Anyone who has been following the news recently will be aware that scandalous sexual relationships in the workplace have become something of a common theme.
The stories of Seven West Chief Executive, Tim Worner and his former executive assistant (a relationship which ended in legal action), the forced resignations of senior AFL executives over their relationships with younger staff, and the notorious pregnancy of former Deputy Prime Minister Barnaby Joyce's staffer have all been highly publicised.
The ironic fallout of Mr Joyce's relationship is the so-called "bonk ban", instituted by Prime Minister Malcolm Turnbull. That ban is intended to prevent all relationships between ministers and their staff, and presumably avoid another scenario such as Mr Joyce's extra-martial affair.
But is this something which employers can actually impose? Particularly in circumstances where many romantic relationships are forged in the workplace?
Although it is virtually unheard of for blanket bans on all relationships to be imposed in any workplace, it is not uncommon for disclosure policies to be introduced.
The intention of such policies is to require staff members to disclose sexual relationships which could result in a conflict of interest, for example when the relationship is between a supervisor and their subordinate.
Such a code of conduct is designed to manage situations where the interests of the business may be in direct conflict with the romantic or personal interests of the employees.
Arguably any relationship in the workplace - not necessarily even a romantic one - could lead to a conflict, particularly when the relationship falls apart or ends badly. This can result in staff feeling unable to work together or believing that they are being victimised by their former lover or friend.
However, it is important to understand the difference between an actual conflict, and a perceived conflict.
The Fair Work Commission's decision of Mihalopoulos v Westpac Banking Corporation  FWC 2087 illustrates the difference. In this case, a Westpac bank manager was dismissed from his role due to his conduct arising out of his relationship with one of the bank's employees.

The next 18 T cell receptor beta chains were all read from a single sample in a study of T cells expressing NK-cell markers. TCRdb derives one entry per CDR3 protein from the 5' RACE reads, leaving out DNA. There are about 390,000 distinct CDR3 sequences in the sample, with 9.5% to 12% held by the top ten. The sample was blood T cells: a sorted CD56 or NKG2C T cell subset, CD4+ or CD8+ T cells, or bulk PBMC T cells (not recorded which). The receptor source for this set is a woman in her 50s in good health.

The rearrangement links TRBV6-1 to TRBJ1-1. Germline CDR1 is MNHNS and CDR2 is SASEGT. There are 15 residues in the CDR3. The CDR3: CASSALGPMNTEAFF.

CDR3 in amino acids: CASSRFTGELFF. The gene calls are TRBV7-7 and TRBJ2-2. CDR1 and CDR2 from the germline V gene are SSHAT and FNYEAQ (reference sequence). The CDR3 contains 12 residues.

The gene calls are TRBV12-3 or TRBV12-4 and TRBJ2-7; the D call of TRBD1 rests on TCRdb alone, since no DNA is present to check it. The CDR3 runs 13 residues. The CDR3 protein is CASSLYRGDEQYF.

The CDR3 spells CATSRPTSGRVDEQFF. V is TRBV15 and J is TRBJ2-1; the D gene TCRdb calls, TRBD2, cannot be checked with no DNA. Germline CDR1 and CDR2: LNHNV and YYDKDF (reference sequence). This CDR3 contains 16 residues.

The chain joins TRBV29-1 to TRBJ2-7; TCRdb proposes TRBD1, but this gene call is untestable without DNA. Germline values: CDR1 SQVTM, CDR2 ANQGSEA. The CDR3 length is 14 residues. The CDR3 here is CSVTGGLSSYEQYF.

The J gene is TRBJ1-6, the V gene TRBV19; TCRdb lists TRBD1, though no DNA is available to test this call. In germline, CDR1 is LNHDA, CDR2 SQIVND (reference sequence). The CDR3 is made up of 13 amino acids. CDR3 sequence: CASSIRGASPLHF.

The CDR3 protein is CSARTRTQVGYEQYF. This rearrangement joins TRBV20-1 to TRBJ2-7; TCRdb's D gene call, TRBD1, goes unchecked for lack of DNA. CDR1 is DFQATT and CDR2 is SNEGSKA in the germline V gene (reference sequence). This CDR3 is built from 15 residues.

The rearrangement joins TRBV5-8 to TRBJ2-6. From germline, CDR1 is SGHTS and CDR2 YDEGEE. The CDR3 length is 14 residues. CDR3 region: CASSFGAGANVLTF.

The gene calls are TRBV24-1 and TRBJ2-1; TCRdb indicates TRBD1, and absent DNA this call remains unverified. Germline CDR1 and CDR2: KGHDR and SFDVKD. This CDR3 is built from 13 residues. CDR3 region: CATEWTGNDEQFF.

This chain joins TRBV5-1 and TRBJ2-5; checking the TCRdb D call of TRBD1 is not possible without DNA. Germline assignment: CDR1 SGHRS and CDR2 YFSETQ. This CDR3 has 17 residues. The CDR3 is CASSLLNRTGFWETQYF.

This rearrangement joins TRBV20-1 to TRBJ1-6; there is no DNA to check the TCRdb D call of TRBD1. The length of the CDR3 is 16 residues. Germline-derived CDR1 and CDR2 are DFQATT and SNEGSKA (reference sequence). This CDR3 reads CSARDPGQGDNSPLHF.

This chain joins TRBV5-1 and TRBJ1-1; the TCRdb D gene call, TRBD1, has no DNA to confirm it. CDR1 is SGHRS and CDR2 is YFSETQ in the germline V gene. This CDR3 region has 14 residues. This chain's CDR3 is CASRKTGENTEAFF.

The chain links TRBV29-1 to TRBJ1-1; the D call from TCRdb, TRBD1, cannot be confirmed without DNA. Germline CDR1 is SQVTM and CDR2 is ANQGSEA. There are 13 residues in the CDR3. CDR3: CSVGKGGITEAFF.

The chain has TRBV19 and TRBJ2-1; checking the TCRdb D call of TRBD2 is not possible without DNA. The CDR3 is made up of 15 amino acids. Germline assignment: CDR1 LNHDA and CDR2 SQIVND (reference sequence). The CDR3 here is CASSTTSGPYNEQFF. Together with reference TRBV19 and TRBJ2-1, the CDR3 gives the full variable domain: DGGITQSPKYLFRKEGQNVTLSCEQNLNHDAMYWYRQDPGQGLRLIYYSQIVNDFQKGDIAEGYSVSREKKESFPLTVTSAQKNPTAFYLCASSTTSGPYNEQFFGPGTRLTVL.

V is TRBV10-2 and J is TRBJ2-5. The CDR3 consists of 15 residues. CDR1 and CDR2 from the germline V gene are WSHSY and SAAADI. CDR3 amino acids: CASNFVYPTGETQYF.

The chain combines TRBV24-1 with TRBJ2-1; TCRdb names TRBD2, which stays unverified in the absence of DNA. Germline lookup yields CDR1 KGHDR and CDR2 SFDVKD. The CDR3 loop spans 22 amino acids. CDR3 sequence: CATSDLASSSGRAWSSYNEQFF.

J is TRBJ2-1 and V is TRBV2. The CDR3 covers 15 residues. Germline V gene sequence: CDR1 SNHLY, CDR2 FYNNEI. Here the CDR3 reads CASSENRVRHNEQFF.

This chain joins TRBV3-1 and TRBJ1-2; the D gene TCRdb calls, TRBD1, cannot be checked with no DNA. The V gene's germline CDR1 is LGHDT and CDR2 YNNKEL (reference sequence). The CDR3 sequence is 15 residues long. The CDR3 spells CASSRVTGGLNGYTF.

According to Westpac, Mr Mihalopoulos was dismissed because he was dishonest about his relationship with the worker, breached an apprehended violence order imposed by the worker (after the relationship ended) and inappropriately discussed details of their relationship with his subordinates.
During the course of the hearing, Mr Mihalopoulos admitted that he had put forward his lover for promotions while they were in a relationship, despite denying their relationship to superiors.
The Fair Work Commission ultimately determined that employers were entitled to expect that their workers were honest about the nature of relationships that had formed, so that any conflicts of interest arising from these relationships could be managed.
Further, Mr Mihalopoulos' ongoing and repeated dishonesty about the circumstances of his relationship meant that the business was not in a position to appropriately manage conflicts and therefore manage its own risk. Accordingly, Mr Mihalopoulos' unfair termination application was ultimately dismissed.
In order to manage the minefield of personal relationships in the workplace, Human Resources departments should ensure that both conflict of interest and disclosure policies are in place, which employees should sign up to as part of their terms of employment.
Once a disclosure has been made, the conflict of interest policy should provide steps to be taken to minimise ongoing risks to the business. For example, staff might be reassigned to different supervisors to ensure that appropriate disciplinary action can still be taken.
It is critical not only that these policies exist but that they are clearly communicated to all staff, and that staff are made aware of the potential consequences of failing to adhere to these policies, including redeployment or dismissal.
If you need assistance in managing workplace relationships at your organisation, contact us. Our team can help formulate policies around disclosure and conflict of interest, and can investigate allegations of misconduct.
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